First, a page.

xxxNews Of The Weirdxxx
Bizarre but true stories about real people collected by syndicated columnist Chuck Shepherd.
The agency that oversees Spain’s stock market announced that it will implement a rule starting in July to require each director of an exchange-listed company to disclose not just names of family members but of any other “affectionate relationship,” straight or gay, that the director may have. The purpose is to help monitor insider trading. (Also, in Nanjing, China, municipal officials were ordered in May to disclose any extramarital affairs, as a way of reducing officials’ payoffs to mistresses, according to Xinhua news agency.)
Aberdeen, Wash., fourth-grader Tyler Stoken was suspended in May for a week for balking, on a statewide test, at composing a short essay on what would happen if, one day at school, you “see your principal flying by a window.” Tyler, reportedly a good student, said he thought any passage he wrote would be making fun of the principal, which he refused to do. The principal subsequently viewed that as insubordination (perhaps because it also lowered the school’s overall score) and suspended Tyler, but the superintendent later apologized.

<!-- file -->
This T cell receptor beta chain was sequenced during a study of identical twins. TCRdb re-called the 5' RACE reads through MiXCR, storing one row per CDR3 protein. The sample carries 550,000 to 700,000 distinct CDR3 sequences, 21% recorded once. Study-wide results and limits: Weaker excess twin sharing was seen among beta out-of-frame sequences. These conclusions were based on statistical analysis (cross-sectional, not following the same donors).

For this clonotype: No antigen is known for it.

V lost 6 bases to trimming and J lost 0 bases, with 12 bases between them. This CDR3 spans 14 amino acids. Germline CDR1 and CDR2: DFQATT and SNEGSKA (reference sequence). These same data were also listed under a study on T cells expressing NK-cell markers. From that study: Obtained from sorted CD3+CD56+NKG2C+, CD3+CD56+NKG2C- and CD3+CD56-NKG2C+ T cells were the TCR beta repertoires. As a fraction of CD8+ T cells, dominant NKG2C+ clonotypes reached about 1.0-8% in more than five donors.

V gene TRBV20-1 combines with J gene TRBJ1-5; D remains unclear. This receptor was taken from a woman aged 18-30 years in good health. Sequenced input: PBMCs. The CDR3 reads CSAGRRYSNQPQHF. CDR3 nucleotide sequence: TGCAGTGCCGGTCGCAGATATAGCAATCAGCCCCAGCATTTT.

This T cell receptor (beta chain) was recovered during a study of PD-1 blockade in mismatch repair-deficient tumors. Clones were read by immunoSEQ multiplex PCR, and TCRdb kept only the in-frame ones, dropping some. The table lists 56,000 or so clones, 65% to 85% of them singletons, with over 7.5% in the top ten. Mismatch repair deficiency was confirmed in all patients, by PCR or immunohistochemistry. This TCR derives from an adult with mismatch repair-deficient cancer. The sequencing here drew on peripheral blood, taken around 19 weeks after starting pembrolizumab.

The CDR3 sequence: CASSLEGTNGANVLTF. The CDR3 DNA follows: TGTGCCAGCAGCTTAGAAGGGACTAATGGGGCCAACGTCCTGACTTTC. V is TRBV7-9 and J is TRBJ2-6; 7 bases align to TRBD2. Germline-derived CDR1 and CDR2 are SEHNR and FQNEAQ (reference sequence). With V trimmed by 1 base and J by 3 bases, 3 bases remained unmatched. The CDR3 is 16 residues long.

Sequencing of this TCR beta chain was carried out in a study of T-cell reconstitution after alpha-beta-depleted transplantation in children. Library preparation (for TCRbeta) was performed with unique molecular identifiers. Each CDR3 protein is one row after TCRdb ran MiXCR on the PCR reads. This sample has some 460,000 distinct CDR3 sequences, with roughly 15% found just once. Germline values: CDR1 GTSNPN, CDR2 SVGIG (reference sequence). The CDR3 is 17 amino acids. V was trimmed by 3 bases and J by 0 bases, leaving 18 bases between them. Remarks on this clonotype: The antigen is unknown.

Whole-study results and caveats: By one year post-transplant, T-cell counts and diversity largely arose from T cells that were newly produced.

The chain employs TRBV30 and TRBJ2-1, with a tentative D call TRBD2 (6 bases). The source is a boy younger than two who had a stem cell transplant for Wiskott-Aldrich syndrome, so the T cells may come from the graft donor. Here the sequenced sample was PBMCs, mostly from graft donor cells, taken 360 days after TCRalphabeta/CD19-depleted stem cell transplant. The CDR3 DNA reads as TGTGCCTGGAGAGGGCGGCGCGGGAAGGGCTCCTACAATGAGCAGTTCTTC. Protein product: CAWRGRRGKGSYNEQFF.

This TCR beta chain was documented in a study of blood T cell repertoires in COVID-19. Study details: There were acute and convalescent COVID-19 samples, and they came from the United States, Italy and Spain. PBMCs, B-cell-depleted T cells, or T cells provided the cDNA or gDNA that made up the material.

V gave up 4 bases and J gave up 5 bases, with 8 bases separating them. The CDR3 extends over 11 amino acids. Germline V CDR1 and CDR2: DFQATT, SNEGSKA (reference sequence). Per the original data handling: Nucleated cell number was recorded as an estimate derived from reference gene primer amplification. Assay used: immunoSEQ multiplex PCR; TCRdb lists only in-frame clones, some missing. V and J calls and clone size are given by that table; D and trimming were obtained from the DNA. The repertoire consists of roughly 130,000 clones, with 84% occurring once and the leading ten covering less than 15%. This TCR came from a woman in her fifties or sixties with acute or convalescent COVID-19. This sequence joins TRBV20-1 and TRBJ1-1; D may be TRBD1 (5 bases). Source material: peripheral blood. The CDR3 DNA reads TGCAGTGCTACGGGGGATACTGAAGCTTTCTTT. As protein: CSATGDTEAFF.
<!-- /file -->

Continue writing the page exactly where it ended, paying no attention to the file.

Official guidelines issued in May by Britain’s Joint Council on Qualifications, directed to agencies that administer high school and junior-high standardized tests, call for students to receive extra points on the test if they have experienced pre-exam stress due to selected circumstances: death of a parent or close relative (up to 5 percent extra), death of other relative (up to 4 percent), death of pet (2 percent if on exam day, 1 percent if the day before), witnessing a distressing event on exam day (up to 3 percent), just-broken arm or leg (up to 3 percent), headache (1 percent).
(Send your Weird News to Chuck Shepherd, P.O. Box 18737, Tampa FL 33679 or WeirdNews@earthlink.net or go to www.NewsoftheWeird.com.) NEWS OF THE WEIRD